Zoo InternQuest is a seven-week career exploration program for San Diego County high school juniors and seniors. Students have the unique opportunity to meet professionals working for the San Diego Zoo, Safari Park, and Institute for Conservation Research, learn about their jobs and then blog about their experience online. Follow their adventures here on the Zoo’s Website!
When an animal at the Zoo or Safari Park is sick, a veterinarian can treat it. But, what if they don’t know what is making the animal sick? What if it dies before they can determine the disease that infected it? This is where the pathologists step in to help.
Now, you’re probably thinking what is a pathologist? Well, pathology is a special branch of veterinary medicine that is focused on diseases. It has two different subsets: clinical and anatomic. Clinical pathologists work with living animals. They determine what is making an animal sick through tissue and blood samples. Anatomic pathologists work with dead animals and use tissue samples to determine what killed an animal. Think of it like this: anatomic pathologists are concerned with population health while clinical pathologists are focused on individual health.
Dr. Jennifer Bernard, an Anatomic Pathology Fellow, explained that her job as a zoo pathologist consists of sitting at her microscope looking at the cells of animals that go through necropsy, a lab where technicians dissect the animals in a way that is somewhat similar to a human autopsy. All animals that die at the Zoo or Safari Park are sent to necropsy so that the technicians can take samples from it and determine cause of death. Dr. Bernard also explained that Zoo pathologists, working with nutritionists, animal care staff, and clinical veterinarians at the Zoo, contribute to public health. Zoo pathology is a very important field. For example, in 2006, there was an outbreak of the West Nile virus in New York, no doctors could diagnosis what it was. Who eventually made the diagnosis? Why, the veterinary pathologists at the local zoo! So, these professionals aren’t only helping the animals at the zoo, they’re helping people, too.
Dr. Bernard has always had an interest in zoos and exotic animals. Her interest in pathology began when she was working on a jaguar project in Brazil. She was helping catch the big cats and put radio collars on them so scientists could track their movements. Dr. Bernard also had the opportunity to work on research in a lab at Cornell University. While in school, she even spent a summer in South Africa working with cheetahs. When we met Dr. Bernard, she explained that earlier in the week she had taken her final test to become a veterinary pathologist, like the bar exam a lawyer takes in order to practice, and passed! Now, she has completed all her schooling and passed all the tests she needs as an anatomic pathologist! She said it was a long road, but it was well worth the effort because she is finally able to help the zoo animals she has been fascinated with since she was young.
Dr. Sabrina McGraw, is an Anatomic Pathology Resident. She works with Dr. Bernard and is only a year away from becoming a pathologist! Like Dr. Bernard, she works in necropsy and spends most of her time at her microscope looking at cells. Dr. McGraw grew up loving horses and aspiring to become veterinarian. She went to the University of Florida where she majored in Wildlife Ecology and Conservation and minored in Zoology and Chemistry. While in school, she had the opportunity to work on many projects, including a project involving black bears. The biggest danger to black bears is cars. When the bears cross the street in search of food or shelter they may wander in front of cars. Dr. McGraw worked with other scientists to track the movements of the bears and determine popular crossing areas. Once they found the crossing areas they were able to help place corridors under the road so the bears could cross the street without coming in contact with cars. Working on this project sparked Dr. McGraw’s interest in pathology. She enjoyed being able to help not only individual bears but the black bear population as a whole.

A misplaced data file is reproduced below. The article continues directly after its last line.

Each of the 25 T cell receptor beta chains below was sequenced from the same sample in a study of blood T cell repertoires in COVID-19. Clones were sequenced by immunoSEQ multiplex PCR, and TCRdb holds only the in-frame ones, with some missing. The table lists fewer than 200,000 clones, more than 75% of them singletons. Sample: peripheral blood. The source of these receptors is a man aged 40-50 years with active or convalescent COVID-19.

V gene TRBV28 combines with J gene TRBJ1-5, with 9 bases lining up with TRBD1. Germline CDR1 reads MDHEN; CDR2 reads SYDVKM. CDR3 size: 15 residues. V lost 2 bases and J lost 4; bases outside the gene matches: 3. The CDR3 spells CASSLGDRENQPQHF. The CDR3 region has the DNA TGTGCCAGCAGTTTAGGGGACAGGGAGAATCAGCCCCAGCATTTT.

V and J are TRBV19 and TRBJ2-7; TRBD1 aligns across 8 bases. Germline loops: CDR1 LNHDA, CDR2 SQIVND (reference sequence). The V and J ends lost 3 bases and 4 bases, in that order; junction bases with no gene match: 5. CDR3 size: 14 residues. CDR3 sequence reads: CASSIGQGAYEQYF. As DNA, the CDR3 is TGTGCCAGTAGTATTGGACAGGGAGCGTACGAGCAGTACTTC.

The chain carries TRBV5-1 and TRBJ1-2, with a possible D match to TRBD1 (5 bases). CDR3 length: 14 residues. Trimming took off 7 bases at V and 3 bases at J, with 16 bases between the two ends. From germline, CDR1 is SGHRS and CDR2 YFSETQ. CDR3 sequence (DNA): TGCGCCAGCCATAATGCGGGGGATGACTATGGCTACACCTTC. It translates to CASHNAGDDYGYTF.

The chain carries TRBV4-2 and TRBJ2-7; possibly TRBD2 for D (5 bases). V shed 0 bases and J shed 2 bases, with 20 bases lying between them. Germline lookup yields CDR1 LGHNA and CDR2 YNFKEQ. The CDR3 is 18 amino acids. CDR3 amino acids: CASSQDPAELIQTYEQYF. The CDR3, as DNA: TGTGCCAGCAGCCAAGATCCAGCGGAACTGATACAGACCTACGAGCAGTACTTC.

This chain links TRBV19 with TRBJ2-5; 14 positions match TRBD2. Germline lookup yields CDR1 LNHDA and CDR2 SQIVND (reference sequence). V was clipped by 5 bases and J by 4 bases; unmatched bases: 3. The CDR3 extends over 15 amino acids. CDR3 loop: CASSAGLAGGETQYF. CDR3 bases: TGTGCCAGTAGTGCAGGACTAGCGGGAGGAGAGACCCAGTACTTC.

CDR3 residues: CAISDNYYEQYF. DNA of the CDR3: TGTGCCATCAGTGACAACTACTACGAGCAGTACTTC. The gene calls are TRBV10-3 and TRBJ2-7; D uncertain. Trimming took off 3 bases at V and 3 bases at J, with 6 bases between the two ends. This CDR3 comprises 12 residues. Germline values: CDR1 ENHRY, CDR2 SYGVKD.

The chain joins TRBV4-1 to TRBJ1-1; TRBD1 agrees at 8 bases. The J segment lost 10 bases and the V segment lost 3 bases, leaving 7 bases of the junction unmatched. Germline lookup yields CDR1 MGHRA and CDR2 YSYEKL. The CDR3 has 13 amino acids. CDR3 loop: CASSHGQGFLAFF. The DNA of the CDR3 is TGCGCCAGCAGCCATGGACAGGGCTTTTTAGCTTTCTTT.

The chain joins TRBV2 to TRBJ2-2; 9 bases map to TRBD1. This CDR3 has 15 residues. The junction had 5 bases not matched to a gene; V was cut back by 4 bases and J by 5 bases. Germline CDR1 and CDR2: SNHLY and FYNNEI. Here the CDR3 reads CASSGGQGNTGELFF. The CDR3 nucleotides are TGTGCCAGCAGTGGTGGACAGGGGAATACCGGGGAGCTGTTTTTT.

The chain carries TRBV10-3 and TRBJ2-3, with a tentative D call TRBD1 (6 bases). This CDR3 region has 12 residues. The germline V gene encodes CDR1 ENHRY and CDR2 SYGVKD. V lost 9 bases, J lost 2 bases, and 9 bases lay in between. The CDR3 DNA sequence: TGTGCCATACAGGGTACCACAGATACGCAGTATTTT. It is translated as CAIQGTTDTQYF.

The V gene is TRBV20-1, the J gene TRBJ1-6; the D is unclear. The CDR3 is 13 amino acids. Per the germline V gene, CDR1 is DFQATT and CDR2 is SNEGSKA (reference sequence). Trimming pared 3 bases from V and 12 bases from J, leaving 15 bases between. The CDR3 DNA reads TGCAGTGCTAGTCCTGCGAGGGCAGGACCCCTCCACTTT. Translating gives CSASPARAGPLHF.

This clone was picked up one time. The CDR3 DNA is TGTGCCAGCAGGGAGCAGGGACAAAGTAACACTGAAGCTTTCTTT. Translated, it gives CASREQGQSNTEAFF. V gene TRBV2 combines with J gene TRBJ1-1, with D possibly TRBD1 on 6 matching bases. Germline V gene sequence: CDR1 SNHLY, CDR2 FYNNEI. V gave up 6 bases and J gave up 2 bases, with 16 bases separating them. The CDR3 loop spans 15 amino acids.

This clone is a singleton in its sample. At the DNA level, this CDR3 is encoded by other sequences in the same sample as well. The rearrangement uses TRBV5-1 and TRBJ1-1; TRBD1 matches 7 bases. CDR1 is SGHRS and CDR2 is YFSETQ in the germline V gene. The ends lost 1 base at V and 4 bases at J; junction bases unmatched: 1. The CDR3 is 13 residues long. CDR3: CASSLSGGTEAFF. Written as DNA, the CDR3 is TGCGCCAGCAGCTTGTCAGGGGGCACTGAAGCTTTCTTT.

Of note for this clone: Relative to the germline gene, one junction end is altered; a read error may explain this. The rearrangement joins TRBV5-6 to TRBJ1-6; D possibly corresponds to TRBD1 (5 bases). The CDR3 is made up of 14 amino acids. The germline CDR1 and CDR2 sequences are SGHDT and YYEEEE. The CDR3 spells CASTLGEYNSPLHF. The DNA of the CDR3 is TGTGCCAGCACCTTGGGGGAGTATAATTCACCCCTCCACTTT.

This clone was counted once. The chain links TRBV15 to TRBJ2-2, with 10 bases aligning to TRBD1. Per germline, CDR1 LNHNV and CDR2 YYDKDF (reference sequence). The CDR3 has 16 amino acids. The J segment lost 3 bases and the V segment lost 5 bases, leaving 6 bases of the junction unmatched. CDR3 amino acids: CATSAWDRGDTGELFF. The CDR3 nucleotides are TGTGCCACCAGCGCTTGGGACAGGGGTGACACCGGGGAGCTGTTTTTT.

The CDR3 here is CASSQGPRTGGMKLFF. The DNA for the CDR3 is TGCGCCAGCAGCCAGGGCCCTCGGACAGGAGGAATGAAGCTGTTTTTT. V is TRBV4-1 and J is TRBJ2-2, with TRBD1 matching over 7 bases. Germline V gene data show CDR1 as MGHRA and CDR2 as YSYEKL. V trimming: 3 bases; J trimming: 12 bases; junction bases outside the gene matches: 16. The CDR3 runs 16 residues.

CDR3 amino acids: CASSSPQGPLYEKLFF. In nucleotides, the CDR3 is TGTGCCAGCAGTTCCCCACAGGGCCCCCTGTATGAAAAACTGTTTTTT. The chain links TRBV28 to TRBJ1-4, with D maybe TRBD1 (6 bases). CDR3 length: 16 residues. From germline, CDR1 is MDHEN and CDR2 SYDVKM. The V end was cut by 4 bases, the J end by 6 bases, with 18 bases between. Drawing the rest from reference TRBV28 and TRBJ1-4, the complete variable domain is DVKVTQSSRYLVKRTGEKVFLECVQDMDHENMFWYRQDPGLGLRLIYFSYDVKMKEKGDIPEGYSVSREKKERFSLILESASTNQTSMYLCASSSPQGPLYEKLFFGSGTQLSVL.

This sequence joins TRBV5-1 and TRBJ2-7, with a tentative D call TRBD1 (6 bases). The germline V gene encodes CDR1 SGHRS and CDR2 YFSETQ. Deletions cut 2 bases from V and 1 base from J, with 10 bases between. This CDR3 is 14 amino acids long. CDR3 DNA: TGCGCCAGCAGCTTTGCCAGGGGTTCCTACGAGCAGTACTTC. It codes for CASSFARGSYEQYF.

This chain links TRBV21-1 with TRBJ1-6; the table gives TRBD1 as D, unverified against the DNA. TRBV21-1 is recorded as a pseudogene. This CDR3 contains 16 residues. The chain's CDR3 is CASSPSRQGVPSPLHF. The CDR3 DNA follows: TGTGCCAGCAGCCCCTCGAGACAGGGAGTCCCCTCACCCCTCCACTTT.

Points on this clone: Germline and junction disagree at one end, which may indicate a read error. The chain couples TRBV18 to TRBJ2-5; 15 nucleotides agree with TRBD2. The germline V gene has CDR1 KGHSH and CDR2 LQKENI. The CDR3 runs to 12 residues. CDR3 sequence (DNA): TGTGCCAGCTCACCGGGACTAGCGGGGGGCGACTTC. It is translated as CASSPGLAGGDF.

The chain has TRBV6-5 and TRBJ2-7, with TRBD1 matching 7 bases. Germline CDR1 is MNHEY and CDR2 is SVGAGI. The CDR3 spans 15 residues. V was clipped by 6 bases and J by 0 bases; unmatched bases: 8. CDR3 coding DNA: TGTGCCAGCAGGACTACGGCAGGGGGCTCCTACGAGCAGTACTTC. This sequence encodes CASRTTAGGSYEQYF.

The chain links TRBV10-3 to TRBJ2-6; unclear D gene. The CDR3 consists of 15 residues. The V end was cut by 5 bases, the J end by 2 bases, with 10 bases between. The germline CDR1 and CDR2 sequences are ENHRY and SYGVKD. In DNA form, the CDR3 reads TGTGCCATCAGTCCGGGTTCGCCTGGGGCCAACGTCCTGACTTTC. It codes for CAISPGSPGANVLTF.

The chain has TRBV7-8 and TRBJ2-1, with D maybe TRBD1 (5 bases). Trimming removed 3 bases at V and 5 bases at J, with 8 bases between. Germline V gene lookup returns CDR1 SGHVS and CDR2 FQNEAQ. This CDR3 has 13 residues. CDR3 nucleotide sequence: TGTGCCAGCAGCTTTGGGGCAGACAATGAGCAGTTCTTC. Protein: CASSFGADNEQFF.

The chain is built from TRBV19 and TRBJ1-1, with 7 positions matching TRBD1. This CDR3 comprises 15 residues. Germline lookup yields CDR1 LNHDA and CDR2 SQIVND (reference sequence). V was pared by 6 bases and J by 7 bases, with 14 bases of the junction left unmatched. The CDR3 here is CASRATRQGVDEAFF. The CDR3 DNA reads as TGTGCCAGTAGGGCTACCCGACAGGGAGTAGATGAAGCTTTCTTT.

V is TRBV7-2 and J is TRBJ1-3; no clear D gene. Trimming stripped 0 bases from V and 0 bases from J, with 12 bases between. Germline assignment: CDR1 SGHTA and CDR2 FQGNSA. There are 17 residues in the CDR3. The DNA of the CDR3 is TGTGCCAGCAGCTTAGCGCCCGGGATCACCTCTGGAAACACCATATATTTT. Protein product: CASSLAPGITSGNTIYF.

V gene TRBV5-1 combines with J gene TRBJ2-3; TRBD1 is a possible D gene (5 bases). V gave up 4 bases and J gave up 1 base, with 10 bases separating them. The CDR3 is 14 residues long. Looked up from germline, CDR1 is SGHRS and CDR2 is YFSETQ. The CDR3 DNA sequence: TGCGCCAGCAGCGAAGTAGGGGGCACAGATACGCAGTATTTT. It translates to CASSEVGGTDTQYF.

Dr. McGraw found population health fulfilling and wanted to work in pathology, but she still wasn’t quite sure. So, she went to work for a crime lab. In the lab they tested samples from racing dogs and horses to look for drugs, ensuring that no animal had an unfair advantage or was harmed. When that job was over, she decided to train as an EMT. She quickly discovered that it wasn’t for her and she left to work on different projects. She worked on a project trapping shore birds and testing them for avian influenza. Another project that she was involved in focused on white-tailed deer and different viruses that affect them. Dr. McGraw decided to go back to school to become a pathologist. She went to the University of California at Davis for three years and is now in her residency. Soon, she will take her test like Dr. Bernard and become a pathologist.
The road to becoming a pathologist is long and can be difficult but Dr. McGraw and Dr. Bernard have braved the difficult path and come out triumphant! Dr. Bernard (and soon Dr. McGraw) has joined the selective world of zoo pathology. There are only approximately 25 zoo pathologists total in the United States, and the San Diego Zoo and Safari Park are lucky enough to have 5 of the 25 on their payroll.
Pathologists at the San Diego Zoo and Safari Park are essential to maintaining the health of collection animals. By looking at samples from animals that died on site, they can determine if the other animals are in danger of infection. Without Dr. Bernard and Dr. McGraw, a disease that entered the Zoo could be detected too late. Though the path to pathology is long and difficult it is well worth the rewards.
Libby, Career Team
Week Six, Winter Session 2014